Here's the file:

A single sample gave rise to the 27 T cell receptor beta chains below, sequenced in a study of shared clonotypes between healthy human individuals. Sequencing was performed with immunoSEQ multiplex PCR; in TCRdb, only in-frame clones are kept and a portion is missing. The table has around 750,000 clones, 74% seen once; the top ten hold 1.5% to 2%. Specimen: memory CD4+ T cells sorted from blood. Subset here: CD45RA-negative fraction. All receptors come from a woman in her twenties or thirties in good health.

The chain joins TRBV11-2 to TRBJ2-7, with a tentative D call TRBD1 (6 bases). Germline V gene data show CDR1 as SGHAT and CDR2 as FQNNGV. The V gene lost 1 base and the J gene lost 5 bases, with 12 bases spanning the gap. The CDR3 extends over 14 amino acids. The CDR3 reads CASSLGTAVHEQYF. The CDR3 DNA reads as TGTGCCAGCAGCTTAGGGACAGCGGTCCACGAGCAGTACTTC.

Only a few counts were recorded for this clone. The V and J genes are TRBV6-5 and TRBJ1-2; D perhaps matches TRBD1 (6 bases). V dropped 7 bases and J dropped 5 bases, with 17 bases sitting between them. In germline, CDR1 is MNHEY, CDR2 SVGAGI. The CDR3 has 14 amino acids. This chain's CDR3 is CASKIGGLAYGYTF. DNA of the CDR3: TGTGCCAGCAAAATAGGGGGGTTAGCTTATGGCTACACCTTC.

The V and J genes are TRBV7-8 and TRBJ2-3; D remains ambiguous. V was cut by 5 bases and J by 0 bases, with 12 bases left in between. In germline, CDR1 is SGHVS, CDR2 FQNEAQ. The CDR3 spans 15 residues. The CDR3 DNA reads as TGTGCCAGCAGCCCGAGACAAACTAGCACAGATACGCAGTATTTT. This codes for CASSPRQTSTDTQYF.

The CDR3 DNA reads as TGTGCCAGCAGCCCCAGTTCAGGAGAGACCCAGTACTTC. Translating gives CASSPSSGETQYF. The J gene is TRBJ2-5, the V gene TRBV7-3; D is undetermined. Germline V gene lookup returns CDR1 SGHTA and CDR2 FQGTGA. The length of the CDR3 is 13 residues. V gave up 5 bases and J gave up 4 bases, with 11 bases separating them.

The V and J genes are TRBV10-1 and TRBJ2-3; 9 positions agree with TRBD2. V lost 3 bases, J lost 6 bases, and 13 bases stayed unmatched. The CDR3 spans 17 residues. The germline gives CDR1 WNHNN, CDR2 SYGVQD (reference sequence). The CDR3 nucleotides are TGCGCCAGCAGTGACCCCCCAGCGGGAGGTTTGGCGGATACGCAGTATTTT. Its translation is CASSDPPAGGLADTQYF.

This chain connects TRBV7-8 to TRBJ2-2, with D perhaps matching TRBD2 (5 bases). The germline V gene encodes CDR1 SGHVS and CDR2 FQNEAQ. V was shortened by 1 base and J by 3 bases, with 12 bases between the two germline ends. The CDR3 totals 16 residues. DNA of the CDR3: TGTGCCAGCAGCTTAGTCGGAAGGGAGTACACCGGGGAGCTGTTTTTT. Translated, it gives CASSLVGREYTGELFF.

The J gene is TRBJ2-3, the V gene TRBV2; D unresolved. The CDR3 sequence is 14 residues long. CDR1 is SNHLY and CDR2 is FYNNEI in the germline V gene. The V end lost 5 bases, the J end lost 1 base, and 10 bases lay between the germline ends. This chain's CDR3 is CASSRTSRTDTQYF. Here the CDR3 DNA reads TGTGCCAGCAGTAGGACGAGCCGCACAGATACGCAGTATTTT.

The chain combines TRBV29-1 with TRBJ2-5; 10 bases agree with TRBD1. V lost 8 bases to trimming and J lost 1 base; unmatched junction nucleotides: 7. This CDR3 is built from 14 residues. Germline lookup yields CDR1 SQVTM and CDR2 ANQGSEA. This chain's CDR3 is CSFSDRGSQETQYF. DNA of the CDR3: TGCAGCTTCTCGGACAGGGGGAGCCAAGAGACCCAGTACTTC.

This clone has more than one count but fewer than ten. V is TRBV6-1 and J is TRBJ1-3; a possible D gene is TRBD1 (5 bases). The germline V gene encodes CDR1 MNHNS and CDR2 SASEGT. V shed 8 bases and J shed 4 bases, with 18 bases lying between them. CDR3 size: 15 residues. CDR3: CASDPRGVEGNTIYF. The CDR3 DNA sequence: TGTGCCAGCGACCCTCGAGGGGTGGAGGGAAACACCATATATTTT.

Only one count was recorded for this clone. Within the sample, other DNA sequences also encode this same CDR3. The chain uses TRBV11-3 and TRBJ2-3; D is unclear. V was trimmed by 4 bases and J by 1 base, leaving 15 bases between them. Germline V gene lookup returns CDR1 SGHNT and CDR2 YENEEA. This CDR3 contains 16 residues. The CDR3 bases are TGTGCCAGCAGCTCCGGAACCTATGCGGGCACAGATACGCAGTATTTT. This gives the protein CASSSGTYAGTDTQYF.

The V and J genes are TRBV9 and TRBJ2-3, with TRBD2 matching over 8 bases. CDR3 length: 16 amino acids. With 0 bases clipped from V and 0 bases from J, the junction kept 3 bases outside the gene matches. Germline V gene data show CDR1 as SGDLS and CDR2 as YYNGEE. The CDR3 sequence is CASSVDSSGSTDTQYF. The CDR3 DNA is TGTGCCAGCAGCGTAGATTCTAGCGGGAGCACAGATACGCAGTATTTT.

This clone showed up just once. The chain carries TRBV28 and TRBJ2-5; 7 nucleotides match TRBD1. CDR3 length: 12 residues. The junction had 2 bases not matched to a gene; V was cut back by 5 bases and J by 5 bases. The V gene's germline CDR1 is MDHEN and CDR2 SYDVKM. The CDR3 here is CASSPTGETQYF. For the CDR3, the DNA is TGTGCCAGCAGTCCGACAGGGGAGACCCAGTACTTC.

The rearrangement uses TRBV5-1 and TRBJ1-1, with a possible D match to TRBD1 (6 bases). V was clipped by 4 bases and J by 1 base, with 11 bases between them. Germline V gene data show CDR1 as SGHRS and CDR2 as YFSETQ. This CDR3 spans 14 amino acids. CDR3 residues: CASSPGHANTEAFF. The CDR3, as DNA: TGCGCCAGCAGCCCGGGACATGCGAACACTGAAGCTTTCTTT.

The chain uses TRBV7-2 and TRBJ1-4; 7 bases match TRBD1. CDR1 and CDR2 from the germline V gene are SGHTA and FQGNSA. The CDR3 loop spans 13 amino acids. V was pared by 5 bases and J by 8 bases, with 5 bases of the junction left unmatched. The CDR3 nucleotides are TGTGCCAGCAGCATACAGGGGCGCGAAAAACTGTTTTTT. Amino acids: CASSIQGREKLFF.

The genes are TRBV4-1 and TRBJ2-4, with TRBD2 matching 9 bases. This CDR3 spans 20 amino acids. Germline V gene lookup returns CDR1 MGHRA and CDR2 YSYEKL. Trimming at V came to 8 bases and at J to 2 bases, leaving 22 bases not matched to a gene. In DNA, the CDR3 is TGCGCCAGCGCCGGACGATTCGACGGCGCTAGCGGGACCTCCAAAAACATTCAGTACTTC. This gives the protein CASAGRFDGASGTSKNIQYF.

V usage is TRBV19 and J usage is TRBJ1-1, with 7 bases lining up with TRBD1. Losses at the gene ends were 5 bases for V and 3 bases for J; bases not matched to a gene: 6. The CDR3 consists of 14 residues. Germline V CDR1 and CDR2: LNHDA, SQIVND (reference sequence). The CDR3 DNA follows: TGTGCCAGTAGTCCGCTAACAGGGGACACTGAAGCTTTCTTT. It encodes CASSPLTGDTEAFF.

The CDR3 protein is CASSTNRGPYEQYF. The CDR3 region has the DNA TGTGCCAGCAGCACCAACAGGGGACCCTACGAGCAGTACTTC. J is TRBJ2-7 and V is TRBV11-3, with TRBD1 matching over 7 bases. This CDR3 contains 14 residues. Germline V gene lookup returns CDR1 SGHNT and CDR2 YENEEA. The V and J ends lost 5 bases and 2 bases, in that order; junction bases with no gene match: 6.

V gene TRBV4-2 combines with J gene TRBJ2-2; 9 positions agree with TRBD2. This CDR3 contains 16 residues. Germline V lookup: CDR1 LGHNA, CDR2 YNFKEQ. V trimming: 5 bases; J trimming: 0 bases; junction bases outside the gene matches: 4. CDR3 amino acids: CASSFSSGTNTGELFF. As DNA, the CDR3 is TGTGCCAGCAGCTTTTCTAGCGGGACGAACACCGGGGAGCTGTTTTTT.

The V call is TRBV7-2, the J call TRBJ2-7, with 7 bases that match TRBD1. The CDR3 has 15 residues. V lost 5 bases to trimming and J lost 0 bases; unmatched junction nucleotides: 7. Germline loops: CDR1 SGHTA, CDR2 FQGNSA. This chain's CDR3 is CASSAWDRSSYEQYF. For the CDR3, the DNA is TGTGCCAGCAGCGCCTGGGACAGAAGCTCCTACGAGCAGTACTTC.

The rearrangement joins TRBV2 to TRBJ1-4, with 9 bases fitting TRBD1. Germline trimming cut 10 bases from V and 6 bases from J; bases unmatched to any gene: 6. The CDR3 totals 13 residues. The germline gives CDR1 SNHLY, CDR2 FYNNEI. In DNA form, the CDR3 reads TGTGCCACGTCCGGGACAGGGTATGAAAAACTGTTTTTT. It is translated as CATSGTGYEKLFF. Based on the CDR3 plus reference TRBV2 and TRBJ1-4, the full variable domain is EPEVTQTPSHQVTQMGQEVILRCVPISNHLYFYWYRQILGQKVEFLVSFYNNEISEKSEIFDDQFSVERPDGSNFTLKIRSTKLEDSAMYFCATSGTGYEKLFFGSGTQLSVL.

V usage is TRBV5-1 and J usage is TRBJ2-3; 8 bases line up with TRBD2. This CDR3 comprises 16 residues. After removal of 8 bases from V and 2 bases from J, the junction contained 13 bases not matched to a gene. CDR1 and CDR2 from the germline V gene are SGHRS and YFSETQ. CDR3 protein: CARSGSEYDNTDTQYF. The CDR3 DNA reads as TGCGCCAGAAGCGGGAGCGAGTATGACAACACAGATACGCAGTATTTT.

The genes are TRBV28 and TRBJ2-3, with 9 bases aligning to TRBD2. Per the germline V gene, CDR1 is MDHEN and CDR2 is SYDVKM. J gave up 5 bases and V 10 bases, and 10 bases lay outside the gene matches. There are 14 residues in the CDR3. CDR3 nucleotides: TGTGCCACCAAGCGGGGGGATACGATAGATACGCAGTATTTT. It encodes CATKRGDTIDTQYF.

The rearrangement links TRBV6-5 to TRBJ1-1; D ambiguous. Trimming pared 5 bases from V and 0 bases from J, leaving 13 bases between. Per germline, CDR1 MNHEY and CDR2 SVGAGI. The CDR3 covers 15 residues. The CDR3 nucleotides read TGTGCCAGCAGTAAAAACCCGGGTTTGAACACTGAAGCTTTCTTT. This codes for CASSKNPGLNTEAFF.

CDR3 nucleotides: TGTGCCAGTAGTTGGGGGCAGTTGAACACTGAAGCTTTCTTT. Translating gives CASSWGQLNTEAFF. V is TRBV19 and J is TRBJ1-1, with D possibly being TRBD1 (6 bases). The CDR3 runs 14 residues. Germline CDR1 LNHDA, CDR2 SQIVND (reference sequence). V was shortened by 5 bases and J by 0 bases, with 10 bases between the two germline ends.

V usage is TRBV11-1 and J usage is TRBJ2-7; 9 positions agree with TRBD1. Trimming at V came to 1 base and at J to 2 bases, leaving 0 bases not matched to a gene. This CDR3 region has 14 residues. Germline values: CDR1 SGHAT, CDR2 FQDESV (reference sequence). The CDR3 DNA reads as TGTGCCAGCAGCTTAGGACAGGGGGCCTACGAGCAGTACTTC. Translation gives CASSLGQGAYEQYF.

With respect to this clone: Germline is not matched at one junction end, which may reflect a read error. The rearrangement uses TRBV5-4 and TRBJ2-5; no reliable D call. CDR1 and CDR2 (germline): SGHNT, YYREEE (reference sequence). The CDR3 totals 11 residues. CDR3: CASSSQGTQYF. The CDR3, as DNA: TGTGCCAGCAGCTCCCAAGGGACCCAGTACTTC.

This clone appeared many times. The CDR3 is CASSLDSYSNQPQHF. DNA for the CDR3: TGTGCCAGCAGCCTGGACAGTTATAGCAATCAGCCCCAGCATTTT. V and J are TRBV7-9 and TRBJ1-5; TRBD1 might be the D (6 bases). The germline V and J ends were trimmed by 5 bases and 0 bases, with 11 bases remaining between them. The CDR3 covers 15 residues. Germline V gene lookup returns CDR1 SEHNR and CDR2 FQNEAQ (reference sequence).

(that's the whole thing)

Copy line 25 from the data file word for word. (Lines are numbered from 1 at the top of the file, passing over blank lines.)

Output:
CDR3 nucleotides: TGTGCCAGTAGTTGGGGGCAGTTGAACACTGAAGCTTTCTTT. Translating gives CASSWGQLNTEAFF. V is TRBV19 and J is TRBJ1-1, with D possibly being TRBD1 (6 bases). The CDR3 runs 14 residues. Germline CDR1 LNHDA, CDR2 SQIVND (reference sequence). V was shortened by 5 bases and J by 0 bases, with 10 bases between the two germline ends.